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Mohammad Sorkhabi
Mohammad Sorkhabi
Mohammad Sorkhabi

Mohammad Sorkhabi

Country: Iran
Birth: 1985

Mohammad Sorkhabi was born in Mashhad-Iran in 1985. He has been engaged in portrait photography since 2013.

Most of his artworks are inspired by Renascence and Baroque portrait paintings so he mostly uses the classical lighting techniques and pictorial editing of the works with a subtle expression-filled by emotions and poetic feelings that indicate social issues. Mood Photography is the style of Mohammad which makes the audience communicate with the poetic feeling of his art better. His portraits emphasizing on social issues through deep abstract feelings and delicate expressions in the eyes of his models.

Awards:
Fine Art's first reward in Canada Tirgan Festival-2015. Two artworks of him have been chosen for the final section and have been displayed in Malaysia-Kuala Lumpur portrait contest-2015. Also second and third place in beauty and portrait category and four honorable mention in Moscow photo awards(MIFA)-2015. Winning medal in Asahi Shimbun photo contest, Japan 2017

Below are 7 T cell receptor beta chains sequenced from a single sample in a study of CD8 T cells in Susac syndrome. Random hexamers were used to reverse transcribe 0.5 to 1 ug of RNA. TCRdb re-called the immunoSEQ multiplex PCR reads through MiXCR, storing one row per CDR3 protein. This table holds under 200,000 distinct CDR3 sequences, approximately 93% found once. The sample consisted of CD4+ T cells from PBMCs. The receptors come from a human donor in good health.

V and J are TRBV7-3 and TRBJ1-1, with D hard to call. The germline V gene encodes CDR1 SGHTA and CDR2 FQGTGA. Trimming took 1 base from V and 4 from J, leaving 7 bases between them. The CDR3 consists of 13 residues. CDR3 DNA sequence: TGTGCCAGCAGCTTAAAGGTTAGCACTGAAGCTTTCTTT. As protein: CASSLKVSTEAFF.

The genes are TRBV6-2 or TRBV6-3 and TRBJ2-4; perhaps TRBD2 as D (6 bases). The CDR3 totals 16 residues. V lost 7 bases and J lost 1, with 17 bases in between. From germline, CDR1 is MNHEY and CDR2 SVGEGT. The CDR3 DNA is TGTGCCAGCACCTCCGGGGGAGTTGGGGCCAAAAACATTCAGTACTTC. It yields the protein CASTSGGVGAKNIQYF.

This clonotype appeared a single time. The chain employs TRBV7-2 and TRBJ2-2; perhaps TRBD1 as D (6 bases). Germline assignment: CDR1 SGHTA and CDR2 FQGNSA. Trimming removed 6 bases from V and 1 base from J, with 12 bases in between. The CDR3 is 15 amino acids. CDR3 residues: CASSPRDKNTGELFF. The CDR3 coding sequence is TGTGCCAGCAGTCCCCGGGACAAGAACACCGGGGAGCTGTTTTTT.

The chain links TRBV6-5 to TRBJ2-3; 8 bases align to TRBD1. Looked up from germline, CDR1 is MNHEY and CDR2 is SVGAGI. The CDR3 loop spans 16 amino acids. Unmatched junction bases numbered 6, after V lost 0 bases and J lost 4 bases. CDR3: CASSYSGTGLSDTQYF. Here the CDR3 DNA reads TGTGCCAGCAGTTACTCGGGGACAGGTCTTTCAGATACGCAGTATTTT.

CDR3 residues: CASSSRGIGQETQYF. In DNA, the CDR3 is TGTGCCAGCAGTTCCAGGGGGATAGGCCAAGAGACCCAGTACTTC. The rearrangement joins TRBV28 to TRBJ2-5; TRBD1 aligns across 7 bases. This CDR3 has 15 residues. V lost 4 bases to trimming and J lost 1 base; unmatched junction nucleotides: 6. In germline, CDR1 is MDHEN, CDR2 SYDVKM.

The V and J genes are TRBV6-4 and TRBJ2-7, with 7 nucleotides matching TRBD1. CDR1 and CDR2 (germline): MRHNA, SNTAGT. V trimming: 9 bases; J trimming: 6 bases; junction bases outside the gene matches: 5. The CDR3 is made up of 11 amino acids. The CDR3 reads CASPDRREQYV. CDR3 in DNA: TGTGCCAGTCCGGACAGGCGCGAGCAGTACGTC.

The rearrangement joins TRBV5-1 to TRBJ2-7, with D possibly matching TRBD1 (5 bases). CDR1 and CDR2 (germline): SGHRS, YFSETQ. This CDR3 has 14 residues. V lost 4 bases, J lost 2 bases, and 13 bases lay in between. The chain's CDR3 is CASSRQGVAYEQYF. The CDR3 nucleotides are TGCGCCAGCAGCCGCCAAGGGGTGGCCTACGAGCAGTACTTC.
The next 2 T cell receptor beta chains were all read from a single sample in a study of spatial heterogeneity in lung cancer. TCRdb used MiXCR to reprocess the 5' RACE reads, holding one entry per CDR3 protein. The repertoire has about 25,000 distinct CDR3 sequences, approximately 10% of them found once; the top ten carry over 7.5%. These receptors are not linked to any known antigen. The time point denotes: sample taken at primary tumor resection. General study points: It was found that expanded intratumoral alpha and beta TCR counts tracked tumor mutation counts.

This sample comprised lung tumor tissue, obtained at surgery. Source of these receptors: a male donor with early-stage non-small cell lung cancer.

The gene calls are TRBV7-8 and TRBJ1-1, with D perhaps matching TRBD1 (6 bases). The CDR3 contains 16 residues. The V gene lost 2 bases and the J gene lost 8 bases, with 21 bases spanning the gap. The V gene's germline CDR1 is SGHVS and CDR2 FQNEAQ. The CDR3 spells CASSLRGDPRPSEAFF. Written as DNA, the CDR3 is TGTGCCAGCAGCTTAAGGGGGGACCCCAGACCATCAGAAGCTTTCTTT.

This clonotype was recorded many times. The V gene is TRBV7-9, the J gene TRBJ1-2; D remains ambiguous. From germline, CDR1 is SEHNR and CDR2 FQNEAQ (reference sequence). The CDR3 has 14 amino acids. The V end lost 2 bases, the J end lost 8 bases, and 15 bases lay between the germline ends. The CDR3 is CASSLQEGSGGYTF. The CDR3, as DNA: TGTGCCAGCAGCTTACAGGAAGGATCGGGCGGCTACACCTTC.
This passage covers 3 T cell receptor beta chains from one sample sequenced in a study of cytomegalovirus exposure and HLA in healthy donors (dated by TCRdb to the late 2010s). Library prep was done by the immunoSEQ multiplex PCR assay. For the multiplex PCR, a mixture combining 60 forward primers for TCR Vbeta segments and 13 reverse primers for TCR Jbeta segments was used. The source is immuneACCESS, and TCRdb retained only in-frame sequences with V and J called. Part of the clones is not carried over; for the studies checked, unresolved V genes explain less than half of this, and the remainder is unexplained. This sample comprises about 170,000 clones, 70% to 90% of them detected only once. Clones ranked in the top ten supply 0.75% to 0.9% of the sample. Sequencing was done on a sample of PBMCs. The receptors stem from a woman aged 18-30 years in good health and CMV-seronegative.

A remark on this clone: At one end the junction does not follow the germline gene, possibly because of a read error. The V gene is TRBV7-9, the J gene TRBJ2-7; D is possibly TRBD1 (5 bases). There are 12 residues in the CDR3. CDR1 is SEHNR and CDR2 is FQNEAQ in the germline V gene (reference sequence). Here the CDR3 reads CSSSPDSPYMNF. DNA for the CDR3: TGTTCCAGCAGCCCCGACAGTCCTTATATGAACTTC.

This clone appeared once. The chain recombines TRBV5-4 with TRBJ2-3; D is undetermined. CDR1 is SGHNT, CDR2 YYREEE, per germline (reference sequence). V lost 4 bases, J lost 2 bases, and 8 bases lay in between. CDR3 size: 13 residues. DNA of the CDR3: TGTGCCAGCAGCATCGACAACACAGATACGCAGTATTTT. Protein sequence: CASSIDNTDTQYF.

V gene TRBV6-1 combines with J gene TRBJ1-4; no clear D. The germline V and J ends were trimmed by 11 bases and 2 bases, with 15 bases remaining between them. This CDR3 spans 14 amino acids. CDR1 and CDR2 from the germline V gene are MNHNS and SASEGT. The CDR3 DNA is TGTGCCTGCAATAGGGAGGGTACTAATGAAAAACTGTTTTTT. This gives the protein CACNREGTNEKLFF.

Mourning for the father
War is defined as a long-term structured conflict involving the use of arms and weapons between nations, governments and different groups, which is associated with severe hostility, social disruption, and excessive financial loss and casualties.

Today, we constantly witness such conflicts across the world, with the media spotlighting the loss of thousands of soldiers and death of civilians during wars. However, we are rarely informed on the survivors of wars and their destiny.

What becomes of them? How does war influence the lives of those who have lost their loved ones? How do women mourn the deaths of their husbands, fathers, and brothers and cope with such grave tragedies?

These contemplations have urged me to start a project in order to shed light on these events and reflect the grand suffering of war survivors only partly. My photographs have been inspired by the works of Renaissance painters, and this can be seen in the classical lighting techniques and pictorial editing of the works. In addition, the black veils on the models signify the spiritual aspect of the photographs, symbolizing the catharsis born out of a plethora of grief and agony.
 

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